Wheee, what a ride!

Tesla stock hit peak stupidity Tuesday at $550 per share in mid-day action but it finished the day at $530 and, this morning, we're down to $500 after I ranted about it in our Weekly Webinar (we are short TSLA).  No, I don't think I caused it – I think Tesla, having kissed a $100Bn market cap, had a run-in with reality two weeks ahead of an earnings report that will theoretically show them making $150M for the Quarter (though I think they miss), which is still a run rate of $600M for 2020 or 1/166.6 of $100Bn.

Image placeholder title

Even if you assume amazing growth on the top and bottom line, it will be 2025 before you could concievably be close to justifying $100Bn – even if every Musk fanboy's wildest fantasies come true.  I REALITY though, there ARE real, live other car companies and real, live other battery companies and real, live other solar panel makers who run real, live businesses with real, live profits and NONE of them come close to the kind of valuations given to TSLA who, so far, have proven to LOSE money in all 3 of those ventures. 

See – I'm still ranting.  These guys just annoy me!  

Image placeholder title

I mean, seriously, TSLA is delivering about 100,000 cars in Q4 and about 350,000 cars for the year while Nissan delivers 350,000 cares PER QUARTER – and they are in 5th place in US Sales (where Tesla only sold 36,000 cars as the rest are global sales).  This is part of the problem traders have as they don't differentiate numbers when they hear about Tesla's "amazing" market share.  It's not amazing at all – it's only slightly better than Volvo in the US and, internationally, Volvo kicks their ass!

Yet TSLA is now valued twice as high as all of them, except Toyota (TM) at $200Bn, perhaps because they sell more than 50 TIMES more cars than TSLA in the US and 100 TIMES more cars than TSLA world-wide or maybe it's because TM MAKES $20Bn a year while TSLA loses $1Bn.  JUST the Prius sold 500,00 units in 2019 – mostly to Uber drivers...

Nonetheless, TSLA is just our poster boy for what's wrong with the market these days.  Like the Dot Com Era, people are throwing money at stocks that are seriously overpriced and, ultimately, there will be Hell to pay somewhere along the line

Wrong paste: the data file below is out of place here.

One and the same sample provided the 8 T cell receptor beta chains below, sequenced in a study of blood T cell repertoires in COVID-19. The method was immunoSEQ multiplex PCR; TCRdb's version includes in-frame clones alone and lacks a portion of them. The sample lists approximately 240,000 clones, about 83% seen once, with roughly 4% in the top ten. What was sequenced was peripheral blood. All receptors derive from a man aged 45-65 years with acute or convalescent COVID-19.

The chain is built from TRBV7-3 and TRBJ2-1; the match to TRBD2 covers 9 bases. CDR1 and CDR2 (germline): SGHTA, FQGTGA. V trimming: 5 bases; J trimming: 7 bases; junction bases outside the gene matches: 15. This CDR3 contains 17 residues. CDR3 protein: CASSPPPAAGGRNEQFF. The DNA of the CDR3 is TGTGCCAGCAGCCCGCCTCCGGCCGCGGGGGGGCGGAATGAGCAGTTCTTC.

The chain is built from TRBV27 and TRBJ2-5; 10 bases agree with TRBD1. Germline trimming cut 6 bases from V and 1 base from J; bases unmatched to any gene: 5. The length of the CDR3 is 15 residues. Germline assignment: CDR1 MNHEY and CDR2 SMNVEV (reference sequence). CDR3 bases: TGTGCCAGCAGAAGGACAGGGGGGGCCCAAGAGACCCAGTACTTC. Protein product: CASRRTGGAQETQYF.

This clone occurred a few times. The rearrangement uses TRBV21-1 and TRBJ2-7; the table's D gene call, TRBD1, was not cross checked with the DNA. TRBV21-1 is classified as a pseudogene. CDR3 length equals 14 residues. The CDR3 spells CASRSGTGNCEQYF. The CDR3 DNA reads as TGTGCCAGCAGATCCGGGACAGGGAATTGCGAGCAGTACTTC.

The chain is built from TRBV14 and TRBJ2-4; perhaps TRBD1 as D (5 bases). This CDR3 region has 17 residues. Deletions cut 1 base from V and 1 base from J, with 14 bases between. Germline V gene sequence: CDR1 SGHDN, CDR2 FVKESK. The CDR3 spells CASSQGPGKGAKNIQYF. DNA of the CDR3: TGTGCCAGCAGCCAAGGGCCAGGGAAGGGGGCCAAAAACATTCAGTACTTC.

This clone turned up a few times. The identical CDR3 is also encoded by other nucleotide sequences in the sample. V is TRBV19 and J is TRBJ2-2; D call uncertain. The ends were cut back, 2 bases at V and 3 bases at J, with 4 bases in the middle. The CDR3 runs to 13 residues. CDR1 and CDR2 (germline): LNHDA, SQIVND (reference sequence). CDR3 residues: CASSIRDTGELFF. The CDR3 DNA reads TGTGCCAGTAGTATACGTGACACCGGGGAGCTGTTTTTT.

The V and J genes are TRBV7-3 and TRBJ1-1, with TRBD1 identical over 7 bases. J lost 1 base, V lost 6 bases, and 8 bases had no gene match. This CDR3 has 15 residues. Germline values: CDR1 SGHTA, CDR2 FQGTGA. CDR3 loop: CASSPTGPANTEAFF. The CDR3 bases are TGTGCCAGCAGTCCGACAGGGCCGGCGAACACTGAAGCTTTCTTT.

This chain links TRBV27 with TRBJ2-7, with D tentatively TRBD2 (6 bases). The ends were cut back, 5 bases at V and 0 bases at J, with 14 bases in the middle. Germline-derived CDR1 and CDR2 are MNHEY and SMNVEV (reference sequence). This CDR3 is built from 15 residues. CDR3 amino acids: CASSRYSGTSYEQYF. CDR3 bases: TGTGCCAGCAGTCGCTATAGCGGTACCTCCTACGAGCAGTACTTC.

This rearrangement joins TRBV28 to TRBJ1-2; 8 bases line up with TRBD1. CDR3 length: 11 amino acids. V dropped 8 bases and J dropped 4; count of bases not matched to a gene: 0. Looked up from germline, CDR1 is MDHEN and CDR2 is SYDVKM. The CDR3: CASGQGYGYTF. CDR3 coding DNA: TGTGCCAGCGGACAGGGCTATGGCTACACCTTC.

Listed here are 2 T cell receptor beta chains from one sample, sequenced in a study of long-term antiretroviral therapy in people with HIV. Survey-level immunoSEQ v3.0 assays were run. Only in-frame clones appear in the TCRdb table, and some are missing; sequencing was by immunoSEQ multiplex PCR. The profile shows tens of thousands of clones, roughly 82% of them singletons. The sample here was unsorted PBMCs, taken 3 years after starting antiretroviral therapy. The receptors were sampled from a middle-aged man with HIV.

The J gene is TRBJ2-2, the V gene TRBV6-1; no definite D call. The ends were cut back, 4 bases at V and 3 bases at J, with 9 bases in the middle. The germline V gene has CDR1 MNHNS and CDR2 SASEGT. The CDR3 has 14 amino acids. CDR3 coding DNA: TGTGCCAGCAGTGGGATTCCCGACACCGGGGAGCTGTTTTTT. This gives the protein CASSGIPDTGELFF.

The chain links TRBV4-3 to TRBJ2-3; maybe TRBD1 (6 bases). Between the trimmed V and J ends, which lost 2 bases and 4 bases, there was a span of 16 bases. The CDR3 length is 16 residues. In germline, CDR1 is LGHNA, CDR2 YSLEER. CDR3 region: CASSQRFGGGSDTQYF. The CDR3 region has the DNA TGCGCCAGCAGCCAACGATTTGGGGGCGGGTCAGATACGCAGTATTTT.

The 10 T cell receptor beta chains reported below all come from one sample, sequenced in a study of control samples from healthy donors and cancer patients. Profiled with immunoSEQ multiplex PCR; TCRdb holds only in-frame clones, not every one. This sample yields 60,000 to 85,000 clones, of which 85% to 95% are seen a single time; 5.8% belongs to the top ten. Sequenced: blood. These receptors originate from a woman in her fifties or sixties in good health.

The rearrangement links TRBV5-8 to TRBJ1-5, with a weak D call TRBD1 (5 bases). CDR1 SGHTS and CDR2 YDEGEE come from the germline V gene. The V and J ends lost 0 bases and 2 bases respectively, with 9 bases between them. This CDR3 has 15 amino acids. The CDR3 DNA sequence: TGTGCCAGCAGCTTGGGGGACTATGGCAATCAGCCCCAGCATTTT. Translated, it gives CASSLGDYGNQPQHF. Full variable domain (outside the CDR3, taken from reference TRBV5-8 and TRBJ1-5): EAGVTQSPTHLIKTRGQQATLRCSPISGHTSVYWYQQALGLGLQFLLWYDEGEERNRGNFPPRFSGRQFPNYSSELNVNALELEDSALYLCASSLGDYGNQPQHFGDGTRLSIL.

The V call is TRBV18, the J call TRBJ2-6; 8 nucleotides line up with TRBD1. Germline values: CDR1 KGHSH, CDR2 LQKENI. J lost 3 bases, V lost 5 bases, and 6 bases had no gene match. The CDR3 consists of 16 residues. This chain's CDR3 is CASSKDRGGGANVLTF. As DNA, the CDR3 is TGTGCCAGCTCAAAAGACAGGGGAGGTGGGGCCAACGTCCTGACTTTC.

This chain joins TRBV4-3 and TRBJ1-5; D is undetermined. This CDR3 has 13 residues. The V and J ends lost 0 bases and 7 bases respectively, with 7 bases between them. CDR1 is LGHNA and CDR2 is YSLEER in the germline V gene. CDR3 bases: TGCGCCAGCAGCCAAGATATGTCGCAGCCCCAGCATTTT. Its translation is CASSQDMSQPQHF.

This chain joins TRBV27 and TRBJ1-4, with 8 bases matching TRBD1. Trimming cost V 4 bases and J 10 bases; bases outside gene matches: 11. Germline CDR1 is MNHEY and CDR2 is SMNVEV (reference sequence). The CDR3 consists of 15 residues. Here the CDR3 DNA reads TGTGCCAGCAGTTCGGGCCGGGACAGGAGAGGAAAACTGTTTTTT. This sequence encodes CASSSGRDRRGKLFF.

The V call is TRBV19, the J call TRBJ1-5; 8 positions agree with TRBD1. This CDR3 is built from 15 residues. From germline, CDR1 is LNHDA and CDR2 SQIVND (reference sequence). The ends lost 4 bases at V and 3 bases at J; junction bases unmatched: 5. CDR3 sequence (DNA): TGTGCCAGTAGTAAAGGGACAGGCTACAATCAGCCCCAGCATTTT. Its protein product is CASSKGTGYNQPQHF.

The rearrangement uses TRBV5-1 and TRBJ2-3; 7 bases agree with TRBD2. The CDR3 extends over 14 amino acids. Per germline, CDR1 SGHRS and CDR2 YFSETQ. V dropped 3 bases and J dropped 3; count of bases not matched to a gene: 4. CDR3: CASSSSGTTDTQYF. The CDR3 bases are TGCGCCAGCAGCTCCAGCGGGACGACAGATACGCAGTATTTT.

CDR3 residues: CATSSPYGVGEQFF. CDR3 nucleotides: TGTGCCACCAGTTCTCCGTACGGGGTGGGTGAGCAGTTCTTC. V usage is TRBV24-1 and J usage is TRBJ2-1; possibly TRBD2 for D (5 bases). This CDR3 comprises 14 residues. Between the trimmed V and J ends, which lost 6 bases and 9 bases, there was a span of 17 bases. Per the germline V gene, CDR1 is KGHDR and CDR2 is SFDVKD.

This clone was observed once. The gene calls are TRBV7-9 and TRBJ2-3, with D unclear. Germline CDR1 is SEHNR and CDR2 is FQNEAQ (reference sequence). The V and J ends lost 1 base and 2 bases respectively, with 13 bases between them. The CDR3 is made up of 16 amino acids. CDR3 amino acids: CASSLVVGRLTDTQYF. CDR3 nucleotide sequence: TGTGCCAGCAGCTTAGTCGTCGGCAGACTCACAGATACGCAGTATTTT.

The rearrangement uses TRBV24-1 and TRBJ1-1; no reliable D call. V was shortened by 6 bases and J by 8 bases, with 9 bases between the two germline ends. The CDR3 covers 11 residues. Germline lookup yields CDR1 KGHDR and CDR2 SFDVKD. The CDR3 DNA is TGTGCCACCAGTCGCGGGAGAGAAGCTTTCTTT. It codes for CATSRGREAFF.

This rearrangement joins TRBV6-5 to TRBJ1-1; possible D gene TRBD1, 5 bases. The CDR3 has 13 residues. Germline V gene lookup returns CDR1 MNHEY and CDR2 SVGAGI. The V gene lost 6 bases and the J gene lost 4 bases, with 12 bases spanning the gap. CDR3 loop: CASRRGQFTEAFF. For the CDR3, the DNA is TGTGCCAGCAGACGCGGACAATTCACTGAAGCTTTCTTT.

Image placeholder title

One thing that is very much like 1999 is the very alarming number of IPOs that, like TSLA, don't actually make any money, about 80% of them at this point – rivaling the peak of the Dot Com madness.  We all know how that ended but here are traders, rushing in again, thowing money at all the momentum stocks which, like We Work, are flusing Billions of otherwise productive investment Dollars down the toilet – a process that sows the seeds of economic distruction down the line through a process called Malinvestment.  

“Over-priced IPOs usually occur toward the end of a long bull run when stocks in general become very overpriced,” Brad Lamensdorf wrote. “Why does this happen? Generally because investors have lost their sense of reality. They are willing to buy stocks on hyped stories instead of the facts.”

We'll see if TSLA manages to hold the $500 line, that's still a hefty $90Bn valuation for their $1Bn loss vs GM's $50Bn valuation at $35 on $150Bn in sales and $9Bn in profits.  Rember, TSLA is just an example and it's not an IPO, it's a major company now, as is Netflix (NFLX), with a $150Bn valuation on $1.5Bn in earnings (100x) and Amazon (AMZN), with at $930Bn valuation and $10Bn in earnings (93x).  

When there are momentum companies trading at 100 times earnings, it does begin to seem OK to buy companies trading at the relatively low price of 30x earnings but the S&P historical average is 16.5x earnings.  Don't be fooled by the fact that we're still trading below the ONE time in history when people paid more for stocks than they are paying now – that certainly didn't end well…

Image placeholder title